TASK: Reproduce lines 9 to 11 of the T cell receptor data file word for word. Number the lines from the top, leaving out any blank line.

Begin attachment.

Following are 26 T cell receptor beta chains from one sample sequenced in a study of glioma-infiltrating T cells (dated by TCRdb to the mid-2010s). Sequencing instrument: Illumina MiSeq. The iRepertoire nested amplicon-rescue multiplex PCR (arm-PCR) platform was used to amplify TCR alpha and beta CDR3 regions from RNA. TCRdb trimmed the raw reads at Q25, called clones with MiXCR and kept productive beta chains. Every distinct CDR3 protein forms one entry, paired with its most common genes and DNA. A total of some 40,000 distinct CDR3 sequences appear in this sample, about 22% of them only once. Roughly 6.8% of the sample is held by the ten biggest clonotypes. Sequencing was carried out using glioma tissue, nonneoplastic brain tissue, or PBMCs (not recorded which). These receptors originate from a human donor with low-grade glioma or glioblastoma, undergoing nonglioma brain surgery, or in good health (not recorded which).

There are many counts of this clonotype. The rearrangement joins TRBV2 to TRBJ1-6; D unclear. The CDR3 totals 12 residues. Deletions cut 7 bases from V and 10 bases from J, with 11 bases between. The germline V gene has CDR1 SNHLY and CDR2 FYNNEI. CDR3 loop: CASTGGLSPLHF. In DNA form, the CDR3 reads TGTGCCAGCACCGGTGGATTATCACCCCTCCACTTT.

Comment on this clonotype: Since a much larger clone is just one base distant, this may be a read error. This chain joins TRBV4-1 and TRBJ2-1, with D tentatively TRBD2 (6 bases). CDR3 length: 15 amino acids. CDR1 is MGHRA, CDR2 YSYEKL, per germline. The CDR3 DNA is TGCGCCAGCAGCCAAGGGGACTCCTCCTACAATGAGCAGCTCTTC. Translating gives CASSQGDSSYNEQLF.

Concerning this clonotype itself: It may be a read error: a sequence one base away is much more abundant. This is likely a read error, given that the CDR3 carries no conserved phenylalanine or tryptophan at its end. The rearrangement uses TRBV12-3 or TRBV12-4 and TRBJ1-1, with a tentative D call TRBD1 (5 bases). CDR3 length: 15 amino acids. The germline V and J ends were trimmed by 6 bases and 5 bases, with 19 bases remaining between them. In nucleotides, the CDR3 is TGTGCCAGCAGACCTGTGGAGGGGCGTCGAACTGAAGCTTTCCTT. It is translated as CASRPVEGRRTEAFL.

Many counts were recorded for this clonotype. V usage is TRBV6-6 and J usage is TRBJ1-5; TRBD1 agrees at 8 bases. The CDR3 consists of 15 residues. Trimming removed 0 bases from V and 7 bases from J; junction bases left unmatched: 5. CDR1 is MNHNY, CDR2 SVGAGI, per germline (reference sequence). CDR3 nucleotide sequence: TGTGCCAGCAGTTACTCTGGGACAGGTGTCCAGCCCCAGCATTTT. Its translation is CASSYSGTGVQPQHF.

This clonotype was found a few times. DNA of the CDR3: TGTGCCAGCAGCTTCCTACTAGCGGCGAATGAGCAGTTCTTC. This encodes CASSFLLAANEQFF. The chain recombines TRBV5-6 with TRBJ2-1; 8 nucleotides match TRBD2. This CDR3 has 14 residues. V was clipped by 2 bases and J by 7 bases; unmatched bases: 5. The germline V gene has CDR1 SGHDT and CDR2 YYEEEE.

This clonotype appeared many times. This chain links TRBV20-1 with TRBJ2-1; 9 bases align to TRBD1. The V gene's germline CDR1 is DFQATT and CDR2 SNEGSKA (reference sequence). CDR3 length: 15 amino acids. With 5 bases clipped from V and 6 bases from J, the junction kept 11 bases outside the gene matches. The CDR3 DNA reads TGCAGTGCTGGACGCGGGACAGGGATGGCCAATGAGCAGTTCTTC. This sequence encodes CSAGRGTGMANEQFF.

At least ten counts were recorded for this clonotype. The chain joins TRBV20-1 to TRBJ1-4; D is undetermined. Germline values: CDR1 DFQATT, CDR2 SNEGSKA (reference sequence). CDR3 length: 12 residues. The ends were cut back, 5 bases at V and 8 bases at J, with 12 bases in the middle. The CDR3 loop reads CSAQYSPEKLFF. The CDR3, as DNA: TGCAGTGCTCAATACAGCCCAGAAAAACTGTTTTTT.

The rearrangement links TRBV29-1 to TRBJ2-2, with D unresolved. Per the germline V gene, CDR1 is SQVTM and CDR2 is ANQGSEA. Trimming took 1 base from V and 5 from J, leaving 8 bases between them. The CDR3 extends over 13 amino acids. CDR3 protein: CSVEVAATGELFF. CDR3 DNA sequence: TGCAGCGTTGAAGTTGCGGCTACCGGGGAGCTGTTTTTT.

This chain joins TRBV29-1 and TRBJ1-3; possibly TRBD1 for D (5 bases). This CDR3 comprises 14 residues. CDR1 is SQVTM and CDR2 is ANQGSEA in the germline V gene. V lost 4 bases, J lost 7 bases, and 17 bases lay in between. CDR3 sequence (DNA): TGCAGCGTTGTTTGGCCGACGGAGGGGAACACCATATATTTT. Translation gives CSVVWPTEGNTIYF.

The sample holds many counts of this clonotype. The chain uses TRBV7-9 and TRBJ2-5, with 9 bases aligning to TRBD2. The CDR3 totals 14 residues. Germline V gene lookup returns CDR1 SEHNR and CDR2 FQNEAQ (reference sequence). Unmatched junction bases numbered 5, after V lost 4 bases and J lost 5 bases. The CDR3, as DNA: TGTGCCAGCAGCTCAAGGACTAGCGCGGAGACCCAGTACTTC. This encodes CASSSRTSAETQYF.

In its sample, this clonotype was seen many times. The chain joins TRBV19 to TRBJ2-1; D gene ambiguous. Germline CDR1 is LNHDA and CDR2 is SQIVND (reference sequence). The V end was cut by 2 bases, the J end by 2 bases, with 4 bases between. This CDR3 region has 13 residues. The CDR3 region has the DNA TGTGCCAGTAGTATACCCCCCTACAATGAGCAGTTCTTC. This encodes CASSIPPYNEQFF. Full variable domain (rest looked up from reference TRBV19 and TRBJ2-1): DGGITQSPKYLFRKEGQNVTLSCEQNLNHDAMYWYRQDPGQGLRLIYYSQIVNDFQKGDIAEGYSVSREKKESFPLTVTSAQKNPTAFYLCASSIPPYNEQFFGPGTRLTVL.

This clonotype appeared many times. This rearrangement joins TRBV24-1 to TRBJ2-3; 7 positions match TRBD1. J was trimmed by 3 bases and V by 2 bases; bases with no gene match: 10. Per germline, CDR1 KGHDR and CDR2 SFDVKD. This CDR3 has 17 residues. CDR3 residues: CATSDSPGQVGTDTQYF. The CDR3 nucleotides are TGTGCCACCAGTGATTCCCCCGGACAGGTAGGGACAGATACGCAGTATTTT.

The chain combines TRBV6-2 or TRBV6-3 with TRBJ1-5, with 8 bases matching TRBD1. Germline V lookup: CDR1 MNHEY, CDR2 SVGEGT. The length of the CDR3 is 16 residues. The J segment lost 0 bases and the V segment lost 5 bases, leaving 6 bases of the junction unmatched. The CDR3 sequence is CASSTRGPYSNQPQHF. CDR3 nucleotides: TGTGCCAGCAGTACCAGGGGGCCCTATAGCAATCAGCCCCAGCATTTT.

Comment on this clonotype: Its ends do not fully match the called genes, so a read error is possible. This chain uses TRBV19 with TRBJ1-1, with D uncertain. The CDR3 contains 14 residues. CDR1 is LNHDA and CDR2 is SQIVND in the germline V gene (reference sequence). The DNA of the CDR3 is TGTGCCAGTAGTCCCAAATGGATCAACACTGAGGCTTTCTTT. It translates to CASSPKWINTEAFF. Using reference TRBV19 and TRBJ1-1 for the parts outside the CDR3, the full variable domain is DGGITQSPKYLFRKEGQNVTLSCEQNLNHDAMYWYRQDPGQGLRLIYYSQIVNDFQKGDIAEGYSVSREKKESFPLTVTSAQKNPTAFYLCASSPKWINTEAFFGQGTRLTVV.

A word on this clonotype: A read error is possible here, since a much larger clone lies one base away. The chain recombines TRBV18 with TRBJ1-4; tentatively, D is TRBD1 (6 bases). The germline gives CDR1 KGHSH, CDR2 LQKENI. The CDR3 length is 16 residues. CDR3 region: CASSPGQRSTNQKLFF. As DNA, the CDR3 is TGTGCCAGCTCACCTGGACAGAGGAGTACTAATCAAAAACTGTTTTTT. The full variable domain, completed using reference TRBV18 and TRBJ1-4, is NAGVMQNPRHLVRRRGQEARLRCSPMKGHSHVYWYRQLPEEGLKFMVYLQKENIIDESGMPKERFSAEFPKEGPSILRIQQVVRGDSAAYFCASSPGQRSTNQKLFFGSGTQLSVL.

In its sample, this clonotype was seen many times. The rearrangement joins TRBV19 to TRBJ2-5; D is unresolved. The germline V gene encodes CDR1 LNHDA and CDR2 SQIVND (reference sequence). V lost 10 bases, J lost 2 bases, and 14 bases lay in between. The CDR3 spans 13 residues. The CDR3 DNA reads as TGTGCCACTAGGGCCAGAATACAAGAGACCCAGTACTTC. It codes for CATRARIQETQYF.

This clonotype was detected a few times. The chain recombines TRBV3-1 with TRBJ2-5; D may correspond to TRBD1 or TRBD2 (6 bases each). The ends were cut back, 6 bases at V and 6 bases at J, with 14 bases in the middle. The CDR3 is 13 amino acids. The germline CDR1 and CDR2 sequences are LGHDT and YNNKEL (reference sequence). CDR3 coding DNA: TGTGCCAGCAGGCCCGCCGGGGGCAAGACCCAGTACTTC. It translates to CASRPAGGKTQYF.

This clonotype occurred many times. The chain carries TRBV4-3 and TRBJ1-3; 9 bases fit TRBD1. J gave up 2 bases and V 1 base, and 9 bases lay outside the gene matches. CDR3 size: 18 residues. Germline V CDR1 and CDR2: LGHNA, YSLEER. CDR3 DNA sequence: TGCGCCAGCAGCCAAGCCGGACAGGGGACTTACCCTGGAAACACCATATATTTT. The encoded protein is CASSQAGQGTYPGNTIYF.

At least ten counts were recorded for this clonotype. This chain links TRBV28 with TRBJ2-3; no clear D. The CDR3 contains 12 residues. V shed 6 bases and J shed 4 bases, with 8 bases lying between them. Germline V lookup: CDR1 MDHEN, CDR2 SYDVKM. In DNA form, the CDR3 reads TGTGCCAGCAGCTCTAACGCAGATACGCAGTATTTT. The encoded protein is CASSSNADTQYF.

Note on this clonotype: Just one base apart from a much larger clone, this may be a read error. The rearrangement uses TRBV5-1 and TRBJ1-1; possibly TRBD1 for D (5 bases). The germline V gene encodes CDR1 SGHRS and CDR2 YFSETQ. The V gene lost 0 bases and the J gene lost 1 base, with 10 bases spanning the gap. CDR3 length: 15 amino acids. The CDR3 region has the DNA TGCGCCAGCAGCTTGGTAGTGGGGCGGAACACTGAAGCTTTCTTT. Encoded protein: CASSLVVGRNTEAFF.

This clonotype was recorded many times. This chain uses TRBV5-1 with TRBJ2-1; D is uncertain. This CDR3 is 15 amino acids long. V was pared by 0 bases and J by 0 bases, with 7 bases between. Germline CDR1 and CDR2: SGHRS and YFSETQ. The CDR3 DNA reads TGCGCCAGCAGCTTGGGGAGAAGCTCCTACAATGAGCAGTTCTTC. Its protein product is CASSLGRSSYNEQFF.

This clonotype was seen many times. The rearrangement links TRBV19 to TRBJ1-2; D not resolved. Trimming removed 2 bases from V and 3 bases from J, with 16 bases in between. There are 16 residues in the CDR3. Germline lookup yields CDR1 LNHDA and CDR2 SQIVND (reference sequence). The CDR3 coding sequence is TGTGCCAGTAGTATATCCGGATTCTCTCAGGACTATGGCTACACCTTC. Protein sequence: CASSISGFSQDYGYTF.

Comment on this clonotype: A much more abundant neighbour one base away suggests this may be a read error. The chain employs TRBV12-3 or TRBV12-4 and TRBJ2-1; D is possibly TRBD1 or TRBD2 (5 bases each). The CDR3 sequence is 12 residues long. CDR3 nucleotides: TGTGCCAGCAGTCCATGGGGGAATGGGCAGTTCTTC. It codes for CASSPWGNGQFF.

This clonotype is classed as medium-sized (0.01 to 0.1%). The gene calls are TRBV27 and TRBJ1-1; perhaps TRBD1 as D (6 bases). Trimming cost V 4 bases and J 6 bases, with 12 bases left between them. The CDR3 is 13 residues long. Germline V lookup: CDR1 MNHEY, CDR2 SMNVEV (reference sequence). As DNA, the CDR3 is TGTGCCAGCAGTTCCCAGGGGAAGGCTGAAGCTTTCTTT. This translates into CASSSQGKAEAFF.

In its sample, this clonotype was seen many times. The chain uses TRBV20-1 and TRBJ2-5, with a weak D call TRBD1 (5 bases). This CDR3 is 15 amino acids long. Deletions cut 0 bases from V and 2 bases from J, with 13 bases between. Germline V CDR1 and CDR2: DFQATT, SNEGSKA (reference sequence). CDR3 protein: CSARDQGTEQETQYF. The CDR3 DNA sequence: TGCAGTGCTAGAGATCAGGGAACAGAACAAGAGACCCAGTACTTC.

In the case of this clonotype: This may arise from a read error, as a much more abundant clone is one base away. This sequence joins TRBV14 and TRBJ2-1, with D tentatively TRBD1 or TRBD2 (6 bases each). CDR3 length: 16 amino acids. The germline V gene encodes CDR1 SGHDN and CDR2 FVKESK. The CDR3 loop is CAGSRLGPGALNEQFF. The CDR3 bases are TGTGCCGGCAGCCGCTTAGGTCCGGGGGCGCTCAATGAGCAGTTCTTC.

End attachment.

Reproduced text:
The rearrangement links TRBV29-1 to TRBJ2-2, with D unresolved. Per the germline V gene, CDR1 is SQVTM and CDR2 is ANQGSEA. Trimming took 1 base from V and 5 from J, leaving 8 bases between them. The CDR3 extends over 13 amino acids. CDR3 protein: CSVEVAATGELFF. CDR3 DNA sequence: TGCAGCGTTGAAGTTGCGGCTACCGGGGAGCTGTTTTTT.

This chain joins TRBV29-1 and TRBJ1-3; possibly TRBD1 for D (5 bases). This CDR3 comprises 14 residues. CDR1 is SQVTM and CDR2 is ANQGSEA in the germline V gene. V lost 4 bases, J lost 7 bases, and 17 bases lay in between. CDR3 sequence (DNA): TGCAGCGTTGTTTGGCCGACGGAGGGGAACACCATATATTTT. Translation gives CSVVWPTEGNTIYF.

The sample holds many counts of this clonotype. The chain uses TRBV7-9 and TRBJ2-5, with 9 bases aligning to TRBD2. The CDR3 totals 14 residues. Germline V gene lookup returns CDR1 SEHNR and CDR2 FQNEAQ (reference sequence). Unmatched junction bases numbered 5, after V lost 4 bases and J lost 5 bases. The CDR3, as DNA: TGTGCCAGCAGCTCAAGGACTAGCGCGGAGACCCAGTACTTC. This encodes CASSSRTSAETQYF.